HomePoliticsAmerican farmers are turning to Biden over Trump's past agricultural policies

American farmers are turning to Biden over Trump’s past agricultural policies

For twenty years, Christopher Gibbs, a farmer and rancher in Shelby County, Ohio, was a staunch Republican party member.

He served as chairman of his county’s Republican Party chapter for seven years, and when Donald Trump became the party’s presidential nominee in 2016, Gibbs, like more than 80% of Shelby County voters, fell in line.

But in 2018, everything changed.

Watching Trump stand next to Vladimir Putin at a summit in Helsinki, where the president joined his Russian counterpart in siding with U.S. law enforcement agencies that had indicted Russian intelligence officers for interfering in the 2016 U.S. election, Gibbs was stunned.

Then, not long after, Trump initiated trade tariffs against many of the US’s international allies.

“Our allies retaliated by going after our soft underbelly: our agriculture,” Gibbs says. “When China retaliated by no longer taking our soybeans, I lost 20% of the value of my crop overnight.”

Gibbs is among a small but perhaps growing group of American farmers who fear that Trump’s threats of renewed trade wars and deportations of immigrants could ruin their businesses if he were to prevail in November’s presidential election.

Today, Gibbs is a staunch member of the Democratic party, even becoming chairman of his county’s chapter last year.

“In the Democratic party, not everyone gets their way, but everyone gets a vote,” Gibbs says. “There is only one voice in the Republican Party.”

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Debates raged in key agricultural states like Iowa about how another Trump presidency could cost farmers dearly. During Trump’s previous tariff campaign, which began in 2018, many farmers in Michigan, an election swing state, protested the former president’s actions.

At the time, the Trump administration sought to ease the financial pain it inflicted on the farming community and ensure farmers continued to vote for him by paying out $52 billion in subsidies in 2020 alone.

During his campaign this year, Trump falsely claimed that $28 billion had been taken from China, when in fact the direct payments to farmers came through US government taxpayer dollars.

While Joe Biden remains unpopular with farmers — Gibbs is among just 12% of American farmers who typically vote for Democratic Party candidates — results from a host of 2022 midterm races suggest that at the state and local level, support for candidates for the Democratic Party in Rural America can recover.

Moderate Democrats in swing states like Pennsylvania, Michigan and Arizona, as well as Gibbs’ Ohio, outperformed Biden’s numbers by as much as 15% for the 2020 presidential election, according to analysis from Third Way, a pro-Democratic party think tank.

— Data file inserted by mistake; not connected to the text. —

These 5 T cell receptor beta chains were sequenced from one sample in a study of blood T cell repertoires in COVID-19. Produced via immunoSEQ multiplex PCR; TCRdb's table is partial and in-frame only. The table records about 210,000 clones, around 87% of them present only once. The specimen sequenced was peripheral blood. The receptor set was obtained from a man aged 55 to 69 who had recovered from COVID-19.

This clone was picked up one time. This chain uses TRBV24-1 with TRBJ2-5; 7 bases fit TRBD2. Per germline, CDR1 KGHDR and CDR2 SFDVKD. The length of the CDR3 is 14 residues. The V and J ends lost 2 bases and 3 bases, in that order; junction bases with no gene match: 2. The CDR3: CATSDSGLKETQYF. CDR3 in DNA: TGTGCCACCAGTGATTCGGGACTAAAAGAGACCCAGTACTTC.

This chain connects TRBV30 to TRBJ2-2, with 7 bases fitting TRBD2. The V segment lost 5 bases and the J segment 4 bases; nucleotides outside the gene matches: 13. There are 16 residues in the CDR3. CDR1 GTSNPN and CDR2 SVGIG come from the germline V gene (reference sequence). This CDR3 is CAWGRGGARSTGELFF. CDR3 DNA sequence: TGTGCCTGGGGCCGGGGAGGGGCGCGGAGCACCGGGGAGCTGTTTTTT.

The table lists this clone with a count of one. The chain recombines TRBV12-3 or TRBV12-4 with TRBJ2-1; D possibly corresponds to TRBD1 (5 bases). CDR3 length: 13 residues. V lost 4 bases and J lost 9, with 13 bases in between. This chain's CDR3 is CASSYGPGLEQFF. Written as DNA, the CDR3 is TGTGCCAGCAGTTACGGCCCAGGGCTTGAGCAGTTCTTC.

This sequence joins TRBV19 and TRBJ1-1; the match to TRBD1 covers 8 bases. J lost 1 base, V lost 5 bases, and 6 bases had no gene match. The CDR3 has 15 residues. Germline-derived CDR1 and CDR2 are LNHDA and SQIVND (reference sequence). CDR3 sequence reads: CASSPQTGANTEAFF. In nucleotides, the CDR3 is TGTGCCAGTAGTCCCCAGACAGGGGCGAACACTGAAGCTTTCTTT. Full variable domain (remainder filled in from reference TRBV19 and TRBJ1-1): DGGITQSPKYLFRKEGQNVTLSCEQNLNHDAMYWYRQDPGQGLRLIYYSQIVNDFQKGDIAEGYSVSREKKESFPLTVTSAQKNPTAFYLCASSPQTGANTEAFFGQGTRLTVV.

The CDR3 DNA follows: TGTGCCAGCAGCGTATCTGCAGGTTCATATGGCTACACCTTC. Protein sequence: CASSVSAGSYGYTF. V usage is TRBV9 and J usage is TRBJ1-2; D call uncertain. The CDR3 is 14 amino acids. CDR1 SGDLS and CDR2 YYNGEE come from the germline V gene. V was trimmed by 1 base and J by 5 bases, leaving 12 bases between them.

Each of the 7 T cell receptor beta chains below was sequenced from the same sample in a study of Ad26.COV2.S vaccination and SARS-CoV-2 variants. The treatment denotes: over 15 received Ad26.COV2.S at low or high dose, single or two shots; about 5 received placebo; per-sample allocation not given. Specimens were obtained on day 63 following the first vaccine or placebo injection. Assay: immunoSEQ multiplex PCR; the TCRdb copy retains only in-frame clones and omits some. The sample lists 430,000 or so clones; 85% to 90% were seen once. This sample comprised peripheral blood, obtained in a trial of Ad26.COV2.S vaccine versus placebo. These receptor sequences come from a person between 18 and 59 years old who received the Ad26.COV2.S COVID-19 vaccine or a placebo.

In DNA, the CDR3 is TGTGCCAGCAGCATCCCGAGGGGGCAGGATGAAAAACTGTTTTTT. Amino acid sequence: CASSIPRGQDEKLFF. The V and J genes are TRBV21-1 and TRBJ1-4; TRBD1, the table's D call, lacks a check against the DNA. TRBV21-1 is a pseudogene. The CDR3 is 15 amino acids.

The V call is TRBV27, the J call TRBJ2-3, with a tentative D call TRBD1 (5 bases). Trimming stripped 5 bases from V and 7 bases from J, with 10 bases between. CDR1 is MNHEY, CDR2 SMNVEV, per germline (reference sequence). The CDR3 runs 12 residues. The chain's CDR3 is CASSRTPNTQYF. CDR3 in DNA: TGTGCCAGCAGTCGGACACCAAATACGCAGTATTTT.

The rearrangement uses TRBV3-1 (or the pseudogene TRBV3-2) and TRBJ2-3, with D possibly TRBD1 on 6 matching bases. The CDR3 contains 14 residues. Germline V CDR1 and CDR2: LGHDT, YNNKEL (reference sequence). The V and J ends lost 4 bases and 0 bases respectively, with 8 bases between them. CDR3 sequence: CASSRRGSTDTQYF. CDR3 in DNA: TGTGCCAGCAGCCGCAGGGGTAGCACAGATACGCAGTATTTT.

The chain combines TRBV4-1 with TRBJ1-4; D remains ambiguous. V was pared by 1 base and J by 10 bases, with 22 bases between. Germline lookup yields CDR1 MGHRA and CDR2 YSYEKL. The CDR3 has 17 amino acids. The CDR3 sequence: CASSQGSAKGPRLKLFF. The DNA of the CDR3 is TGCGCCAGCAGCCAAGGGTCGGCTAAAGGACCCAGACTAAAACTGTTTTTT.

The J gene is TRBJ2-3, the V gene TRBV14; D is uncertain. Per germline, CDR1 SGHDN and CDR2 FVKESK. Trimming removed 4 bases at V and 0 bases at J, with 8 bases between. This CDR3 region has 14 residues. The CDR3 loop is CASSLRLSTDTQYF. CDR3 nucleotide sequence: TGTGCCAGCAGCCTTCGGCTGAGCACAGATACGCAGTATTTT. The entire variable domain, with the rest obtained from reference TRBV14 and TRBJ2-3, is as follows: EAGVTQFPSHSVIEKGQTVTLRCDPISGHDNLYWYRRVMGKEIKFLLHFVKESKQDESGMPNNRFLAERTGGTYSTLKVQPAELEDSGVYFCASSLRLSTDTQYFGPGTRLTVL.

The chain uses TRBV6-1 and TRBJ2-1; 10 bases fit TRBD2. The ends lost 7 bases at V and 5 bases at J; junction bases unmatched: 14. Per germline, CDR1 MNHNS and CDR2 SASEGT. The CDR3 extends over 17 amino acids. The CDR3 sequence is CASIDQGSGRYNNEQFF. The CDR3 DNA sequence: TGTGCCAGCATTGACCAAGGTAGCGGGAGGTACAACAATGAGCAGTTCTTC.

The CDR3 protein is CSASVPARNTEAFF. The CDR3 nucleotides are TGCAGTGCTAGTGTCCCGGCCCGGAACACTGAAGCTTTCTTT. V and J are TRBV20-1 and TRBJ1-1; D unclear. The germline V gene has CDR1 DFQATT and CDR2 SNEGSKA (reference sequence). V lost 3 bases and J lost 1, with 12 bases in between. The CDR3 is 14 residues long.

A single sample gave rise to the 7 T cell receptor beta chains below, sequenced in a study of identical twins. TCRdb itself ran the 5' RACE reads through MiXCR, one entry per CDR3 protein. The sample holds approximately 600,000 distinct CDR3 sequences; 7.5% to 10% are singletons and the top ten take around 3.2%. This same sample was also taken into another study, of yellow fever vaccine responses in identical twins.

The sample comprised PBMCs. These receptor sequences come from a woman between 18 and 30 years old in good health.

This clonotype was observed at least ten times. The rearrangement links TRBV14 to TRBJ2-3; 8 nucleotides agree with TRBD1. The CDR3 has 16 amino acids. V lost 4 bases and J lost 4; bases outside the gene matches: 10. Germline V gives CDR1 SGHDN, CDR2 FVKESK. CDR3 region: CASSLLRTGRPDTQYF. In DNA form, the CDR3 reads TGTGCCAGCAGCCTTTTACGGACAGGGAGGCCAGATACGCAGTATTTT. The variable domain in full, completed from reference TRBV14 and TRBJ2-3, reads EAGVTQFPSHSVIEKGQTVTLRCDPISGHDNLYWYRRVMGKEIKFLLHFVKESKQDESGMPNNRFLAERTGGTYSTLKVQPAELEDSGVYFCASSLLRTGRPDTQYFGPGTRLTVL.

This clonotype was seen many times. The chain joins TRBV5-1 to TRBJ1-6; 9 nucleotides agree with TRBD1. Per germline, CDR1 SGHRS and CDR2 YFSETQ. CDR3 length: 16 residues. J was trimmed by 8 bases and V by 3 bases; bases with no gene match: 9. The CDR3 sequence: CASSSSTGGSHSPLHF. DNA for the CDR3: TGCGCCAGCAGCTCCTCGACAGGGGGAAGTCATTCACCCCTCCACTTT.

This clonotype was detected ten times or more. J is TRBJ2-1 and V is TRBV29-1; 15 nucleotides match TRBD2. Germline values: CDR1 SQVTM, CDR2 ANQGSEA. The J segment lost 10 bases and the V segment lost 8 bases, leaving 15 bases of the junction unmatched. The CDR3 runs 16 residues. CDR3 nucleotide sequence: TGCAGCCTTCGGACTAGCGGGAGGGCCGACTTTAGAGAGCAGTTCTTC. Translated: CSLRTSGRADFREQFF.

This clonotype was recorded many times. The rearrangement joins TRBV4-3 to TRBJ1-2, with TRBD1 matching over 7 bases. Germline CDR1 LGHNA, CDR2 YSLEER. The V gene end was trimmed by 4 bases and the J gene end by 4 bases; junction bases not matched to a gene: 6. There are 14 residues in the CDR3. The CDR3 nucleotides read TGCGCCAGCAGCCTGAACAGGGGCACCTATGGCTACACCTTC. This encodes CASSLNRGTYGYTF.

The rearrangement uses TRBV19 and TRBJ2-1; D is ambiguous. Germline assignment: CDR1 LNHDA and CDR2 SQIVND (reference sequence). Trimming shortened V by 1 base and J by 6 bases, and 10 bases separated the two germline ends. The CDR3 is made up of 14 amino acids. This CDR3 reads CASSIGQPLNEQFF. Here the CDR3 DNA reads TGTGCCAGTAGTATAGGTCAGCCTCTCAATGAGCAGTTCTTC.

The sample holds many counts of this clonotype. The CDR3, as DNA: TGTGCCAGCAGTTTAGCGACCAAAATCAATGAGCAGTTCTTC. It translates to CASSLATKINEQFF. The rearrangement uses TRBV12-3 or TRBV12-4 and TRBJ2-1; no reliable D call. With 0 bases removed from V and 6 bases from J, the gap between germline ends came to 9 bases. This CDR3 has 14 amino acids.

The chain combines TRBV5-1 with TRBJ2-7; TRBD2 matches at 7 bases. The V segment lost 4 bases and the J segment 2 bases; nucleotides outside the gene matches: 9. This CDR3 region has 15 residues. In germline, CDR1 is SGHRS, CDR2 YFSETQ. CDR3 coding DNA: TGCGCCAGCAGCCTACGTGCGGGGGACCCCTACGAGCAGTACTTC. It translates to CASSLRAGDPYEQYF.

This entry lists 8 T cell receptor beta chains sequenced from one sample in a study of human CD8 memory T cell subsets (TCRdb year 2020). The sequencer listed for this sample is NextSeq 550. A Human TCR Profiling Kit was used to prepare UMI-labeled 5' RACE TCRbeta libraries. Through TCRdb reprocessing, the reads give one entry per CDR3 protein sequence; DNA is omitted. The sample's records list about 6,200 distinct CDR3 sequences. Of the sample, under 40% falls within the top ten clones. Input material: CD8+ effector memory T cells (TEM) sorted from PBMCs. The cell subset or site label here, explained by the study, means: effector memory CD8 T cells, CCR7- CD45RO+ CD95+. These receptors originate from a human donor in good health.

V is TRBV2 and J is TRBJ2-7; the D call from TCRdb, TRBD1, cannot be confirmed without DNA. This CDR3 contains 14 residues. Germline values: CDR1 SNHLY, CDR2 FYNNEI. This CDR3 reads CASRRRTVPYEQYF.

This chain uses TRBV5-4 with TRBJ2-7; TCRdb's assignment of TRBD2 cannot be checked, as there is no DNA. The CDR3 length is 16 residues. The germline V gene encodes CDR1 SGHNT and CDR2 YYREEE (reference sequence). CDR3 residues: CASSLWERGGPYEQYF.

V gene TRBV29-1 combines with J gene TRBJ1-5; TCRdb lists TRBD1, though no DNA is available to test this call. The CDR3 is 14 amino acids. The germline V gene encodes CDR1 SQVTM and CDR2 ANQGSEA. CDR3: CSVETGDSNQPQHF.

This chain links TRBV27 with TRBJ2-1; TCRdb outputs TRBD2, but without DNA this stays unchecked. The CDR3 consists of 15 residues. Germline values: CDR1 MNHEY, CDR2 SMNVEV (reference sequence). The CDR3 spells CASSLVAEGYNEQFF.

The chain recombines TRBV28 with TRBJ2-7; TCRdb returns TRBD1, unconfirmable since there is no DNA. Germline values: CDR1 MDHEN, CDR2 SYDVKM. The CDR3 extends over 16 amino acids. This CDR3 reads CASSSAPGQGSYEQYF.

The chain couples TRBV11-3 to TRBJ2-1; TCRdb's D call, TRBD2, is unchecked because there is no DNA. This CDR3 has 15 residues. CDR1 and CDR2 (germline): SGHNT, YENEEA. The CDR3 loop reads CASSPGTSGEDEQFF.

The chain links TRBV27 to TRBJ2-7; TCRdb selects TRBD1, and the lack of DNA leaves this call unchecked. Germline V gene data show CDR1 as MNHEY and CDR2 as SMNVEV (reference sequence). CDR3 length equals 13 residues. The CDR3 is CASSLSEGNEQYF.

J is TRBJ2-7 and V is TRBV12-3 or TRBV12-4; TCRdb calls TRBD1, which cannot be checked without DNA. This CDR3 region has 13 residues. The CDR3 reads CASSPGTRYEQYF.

Research shows that under the Biden administration, farm incomes have increased significantly, largely due to government support and a post-pandemic surge in demand for agricultural products. Moreover, polls show that a large number of rural Americans could vote for third-party or write-in candidates in November, a prospect that would hurt Trump more than Biden.

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Gibbs isn’t alone.

Steve Held, whose family has farmed in eastern Montana since the 1800s, says he has always considered himself an independent and has voted for Republican and Democratic candidates in state and presidential elections throughout his life.

However, in recent years his worldview has changed.

“There was only one tornado [in Montana] that I was once aware of growing up. Recently there were several in one day,” he says. “[Climate change] is real, and people see it, but the propaganda makes them unwilling to admit the truth.”

This year, Held ran as a Democrat for a seat in eastern Montana and finished second in a June 4 primary.

“The dysfunction in the Republican Party is now beyond what it appeared to be. Our current representative [Republican Matt Rosendale] would not sign the proposed farm bill, which … supports programs so families can earn a living on Montana farms and ranches.”

As a former actor, Hel entered politics in large part because of the climate crisis. “I sat in rooms full of people who said they had voted Republican all their lives, but they were going to vote for me,” Held says.

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Still, Trump and other Republican candidates are expected to easily win rural counties in a series of elections in November, and the challenges Democrats face in rural America remain significant.

“Farmers and rural Americans are values ​​voters,” said Gibbs, who remembers losing about 80% of his friends and colleagues after speaking out against Trump. “They will continue to vote against their own interests, especially in agriculture, because it is Republicans who are speaking against their value systems.”

He says Democrats have allowed themselves to be redefined as something inconsistent with Midwestern norms and values, such as universal support for abortion, when “that is never what they are for.”

According to Gibbs, the Democratic party could gain ground among farmers and rural Americans, but that would require a recalculation. “The progressive left has had the microphone for too long,” he says.

He says he doesn’t expect much change in who farmers and rural Americans will vote for in the November election, but that isn’t his main focus. He sees an opportunity for change in the future.

“What we are doing here now,” he adds, “is building [elections in] 2028, 2032.”

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